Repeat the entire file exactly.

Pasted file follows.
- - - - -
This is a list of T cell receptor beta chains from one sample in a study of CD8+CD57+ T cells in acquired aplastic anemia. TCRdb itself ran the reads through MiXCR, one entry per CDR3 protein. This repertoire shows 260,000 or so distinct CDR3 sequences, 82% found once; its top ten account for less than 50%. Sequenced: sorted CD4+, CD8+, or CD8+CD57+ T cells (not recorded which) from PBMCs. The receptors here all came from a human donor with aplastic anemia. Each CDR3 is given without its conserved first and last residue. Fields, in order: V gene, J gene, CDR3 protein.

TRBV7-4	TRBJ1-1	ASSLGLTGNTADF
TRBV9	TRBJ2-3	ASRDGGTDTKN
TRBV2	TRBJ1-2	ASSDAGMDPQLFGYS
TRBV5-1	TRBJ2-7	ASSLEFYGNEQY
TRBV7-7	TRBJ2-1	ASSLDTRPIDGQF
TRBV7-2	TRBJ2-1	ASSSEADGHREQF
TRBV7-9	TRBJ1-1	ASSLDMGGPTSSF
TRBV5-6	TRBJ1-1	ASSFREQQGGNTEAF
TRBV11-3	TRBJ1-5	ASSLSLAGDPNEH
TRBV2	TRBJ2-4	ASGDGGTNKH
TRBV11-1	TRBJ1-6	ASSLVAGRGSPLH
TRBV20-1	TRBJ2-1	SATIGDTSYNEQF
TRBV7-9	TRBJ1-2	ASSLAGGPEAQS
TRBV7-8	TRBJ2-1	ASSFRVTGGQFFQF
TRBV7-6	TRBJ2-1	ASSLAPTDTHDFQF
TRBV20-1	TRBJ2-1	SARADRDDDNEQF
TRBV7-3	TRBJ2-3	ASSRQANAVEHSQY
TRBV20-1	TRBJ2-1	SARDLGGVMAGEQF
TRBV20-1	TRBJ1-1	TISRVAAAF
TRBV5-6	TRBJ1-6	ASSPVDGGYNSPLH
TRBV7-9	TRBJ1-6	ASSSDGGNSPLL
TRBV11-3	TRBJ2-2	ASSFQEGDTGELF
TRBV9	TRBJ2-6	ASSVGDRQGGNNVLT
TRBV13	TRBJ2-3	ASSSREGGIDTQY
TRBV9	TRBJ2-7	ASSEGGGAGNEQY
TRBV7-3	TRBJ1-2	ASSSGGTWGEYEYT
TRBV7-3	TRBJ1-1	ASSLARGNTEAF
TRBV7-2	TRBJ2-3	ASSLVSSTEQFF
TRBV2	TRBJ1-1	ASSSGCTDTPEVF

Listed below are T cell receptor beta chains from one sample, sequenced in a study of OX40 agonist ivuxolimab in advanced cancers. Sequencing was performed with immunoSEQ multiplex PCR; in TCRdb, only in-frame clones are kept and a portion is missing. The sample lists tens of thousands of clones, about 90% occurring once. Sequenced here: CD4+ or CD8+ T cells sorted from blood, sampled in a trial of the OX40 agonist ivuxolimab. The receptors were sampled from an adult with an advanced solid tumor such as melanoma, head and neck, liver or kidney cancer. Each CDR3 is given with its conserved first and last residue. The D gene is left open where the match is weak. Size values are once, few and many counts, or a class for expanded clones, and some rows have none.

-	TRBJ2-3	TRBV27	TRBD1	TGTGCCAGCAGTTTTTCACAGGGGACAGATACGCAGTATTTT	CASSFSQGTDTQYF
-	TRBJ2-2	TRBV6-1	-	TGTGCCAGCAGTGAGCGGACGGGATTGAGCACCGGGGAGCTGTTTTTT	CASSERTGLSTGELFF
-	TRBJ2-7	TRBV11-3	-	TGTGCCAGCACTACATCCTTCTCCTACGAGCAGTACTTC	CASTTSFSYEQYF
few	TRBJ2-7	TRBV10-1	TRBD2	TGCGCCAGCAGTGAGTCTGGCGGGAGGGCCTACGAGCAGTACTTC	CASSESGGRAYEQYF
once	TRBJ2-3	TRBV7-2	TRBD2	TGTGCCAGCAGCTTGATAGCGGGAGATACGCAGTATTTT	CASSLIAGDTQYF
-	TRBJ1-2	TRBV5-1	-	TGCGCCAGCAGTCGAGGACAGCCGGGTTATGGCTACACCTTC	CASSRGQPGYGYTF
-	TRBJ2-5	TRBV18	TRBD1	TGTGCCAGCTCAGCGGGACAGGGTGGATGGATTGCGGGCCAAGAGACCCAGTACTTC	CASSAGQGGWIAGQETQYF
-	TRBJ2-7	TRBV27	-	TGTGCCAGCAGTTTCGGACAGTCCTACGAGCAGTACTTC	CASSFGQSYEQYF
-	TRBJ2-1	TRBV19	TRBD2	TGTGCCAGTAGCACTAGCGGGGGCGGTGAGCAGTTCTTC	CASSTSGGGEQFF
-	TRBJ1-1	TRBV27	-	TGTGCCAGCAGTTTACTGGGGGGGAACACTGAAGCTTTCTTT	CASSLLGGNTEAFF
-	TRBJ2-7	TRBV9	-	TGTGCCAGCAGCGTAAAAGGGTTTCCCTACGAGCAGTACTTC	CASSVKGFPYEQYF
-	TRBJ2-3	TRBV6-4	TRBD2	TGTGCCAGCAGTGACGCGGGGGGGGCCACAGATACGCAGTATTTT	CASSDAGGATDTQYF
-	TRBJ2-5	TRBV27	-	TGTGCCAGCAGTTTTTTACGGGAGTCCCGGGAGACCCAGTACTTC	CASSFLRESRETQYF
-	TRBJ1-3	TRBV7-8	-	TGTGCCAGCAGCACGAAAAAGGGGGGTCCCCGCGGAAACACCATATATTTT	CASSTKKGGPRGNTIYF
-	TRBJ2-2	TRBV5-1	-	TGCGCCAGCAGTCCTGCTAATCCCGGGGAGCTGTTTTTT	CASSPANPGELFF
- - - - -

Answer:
This is a list of T cell receptor beta chains from one sample in a study of CD8+CD57+ T cells in acquired aplastic anemia. TCRdb itself ran the reads through MiXCR, one entry per CDR3 protein. This repertoire shows 260,000 or so distinct CDR3 sequences, 82% found once; its top ten account for less than 50%. Sequenced: sorted CD4+, CD8+, or CD8+CD57+ T cells (not recorded which) from PBMCs. The receptors here all came from a human donor with aplastic anemia. Each CDR3 is given without its conserved first and last residue. Fields, in order: V gene, J gene, CDR3 protein.

TRBV7-4	TRBJ1-1	ASSLGLTGNTADF
TRBV9	TRBJ2-3	ASRDGGTDTKN
TRBV2	TRBJ1-2	ASSDAGMDPQLFGYS
TRBV5-1	TRBJ2-7	ASSLEFYGNEQY
TRBV7-7	TRBJ2-1	ASSLDTRPIDGQF
TRBV7-2	TRBJ2-1	ASSSEADGHREQF
TRBV7-9	TRBJ1-1	ASSLDMGGPTSSF
TRBV5-6	TRBJ1-1	ASSFREQQGGNTEAF
TRBV11-3	TRBJ1-5	ASSLSLAGDPNEH
TRBV2	TRBJ2-4	ASGDGGTNKH
TRBV11-1	TRBJ1-6	ASSLVAGRGSPLH
TRBV20-1	TRBJ2-1	SATIGDTSYNEQF
TRBV7-9	TRBJ1-2	ASSLAGGPEAQS
TRBV7-8	TRBJ2-1	ASSFRVTGGQFFQF
TRBV7-6	TRBJ2-1	ASSLAPTDTHDFQF
TRBV20-1	TRBJ2-1	SARADRDDDNEQF
TRBV7-3	TRBJ2-3	ASSRQANAVEHSQY
TRBV20-1	TRBJ2-1	SARDLGGVMAGEQF
TRBV20-1	TRBJ1-1	TISRVAAAF
TRBV5-6	TRBJ1-6	ASSPVDGGYNSPLH
TRBV7-9	TRBJ1-6	ASSSDGGNSPLL
TRBV11-3	TRBJ2-2	ASSFQEGDTGELF
TRBV9	TRBJ2-6	ASSVGDRQGGNNVLT
TRBV13	TRBJ2-3	ASSSREGGIDTQY
TRBV9	TRBJ2-7	ASSEGGGAGNEQY
TRBV7-3	TRBJ1-2	ASSSGGTWGEYEYT
TRBV7-3	TRBJ1-1	ASSLARGNTEAF
TRBV7-2	TRBJ2-3	ASSLVSSTEQFF
TRBV2	TRBJ1-1	ASSSGCTDTPEVF

Listed below are T cell receptor beta chains from one sample, sequenced in a study of OX40 agonist ivuxolimab in advanced cancers. Sequencing was performed with immunoSEQ multiplex PCR; in TCRdb, only in-frame clones are kept and a portion is missing. The sample lists tens of thousands of clones, about 90% occurring once. Sequenced here: CD4+ or CD8+ T cells sorted from blood, sampled in a trial of the OX40 agonist ivuxolimab. The receptors were sampled from an adult with an advanced solid tumor such as melanoma, head and neck, liver or kidney cancer. Each CDR3 is given with its conserved first and last residue. The D gene is left open where the match is weak. Size values are once, few and many counts, or a class for expanded clones, and some rows have none.

-	TRBJ2-3	TRBV27	TRBD1	TGTGCCAGCAGTTTTTCACAGGGGACAGATACGCAGTATTTT	CASSFSQGTDTQYF
-	TRBJ2-2	TRBV6-1	-	TGTGCCAGCAGTGAGCGGACGGGATTGAGCACCGGGGAGCTGTTTTTT	CASSERTGLSTGELFF
-	TRBJ2-7	TRBV11-3	-	TGTGCCAGCACTACATCCTTCTCCTACGAGCAGTACTTC	CASTTSFSYEQYF
few	TRBJ2-7	TRBV10-1	TRBD2	TGCGCCAGCAGTGAGTCTGGCGGGAGGGCCTACGAGCAGTACTTC	CASSESGGRAYEQYF
once	TRBJ2-3	TRBV7-2	TRBD2	TGTGCCAGCAGCTTGATAGCGGGAGATACGCAGTATTTT	CASSLIAGDTQYF
-	TRBJ1-2	TRBV5-1	-	TGCGCCAGCAGTCGAGGACAGCCGGGTTATGGCTACACCTTC	CASSRGQPGYGYTF
-	TRBJ2-5	TRBV18	TRBD1	TGTGCCAGCTCAGCGGGACAGGGTGGATGGATTGCGGGCCAAGAGACCCAGTACTTC	CASSAGQGGWIAGQETQYF
-	TRBJ2-7	TRBV27	-	TGTGCCAGCAGTTTCGGACAGTCCTACGAGCAGTACTTC	CASSFGQSYEQYF
-	TRBJ2-1	TRBV19	TRBD2	TGTGCCAGTAGCACTAGCGGGGGCGGTGAGCAGTTCTTC	CASSTSGGGEQFF
-	TRBJ1-1	TRBV27	-	TGTGCCAGCAGTTTACTGGGGGGGAACACTGAAGCTTTCTTT	CASSLLGGNTEAFF
-	TRBJ2-7	TRBV9	-	TGTGCCAGCAGCGTAAAAGGGTTTCCCTACGAGCAGTACTTC	CASSVKGFPYEQYF
-	TRBJ2-3	TRBV6-4	TRBD2	TGTGCCAGCAGTGACGCGGGGGGGGCCACAGATACGCAGTATTTT	CASSDAGGATDTQYF
-	TRBJ2-5	TRBV27	-	TGTGCCAGCAGTTTTTTACGGGAGTCCCGGGAGACCCAGTACTTC	CASSFLRESRETQYF
-	TRBJ1-3	TRBV7-8	-	TGTGCCAGCAGCACGAAAAAGGGGGGTCCCCGCGGAAACACCATATATTTT	CASSTKKGGPRGNTIYF
-	TRBJ2-2	TRBV5-1	-	TGCGCCAGCAGTCCTGCTAATCCCGGGGAGCTGTTTTTT	CASSPANPGELFF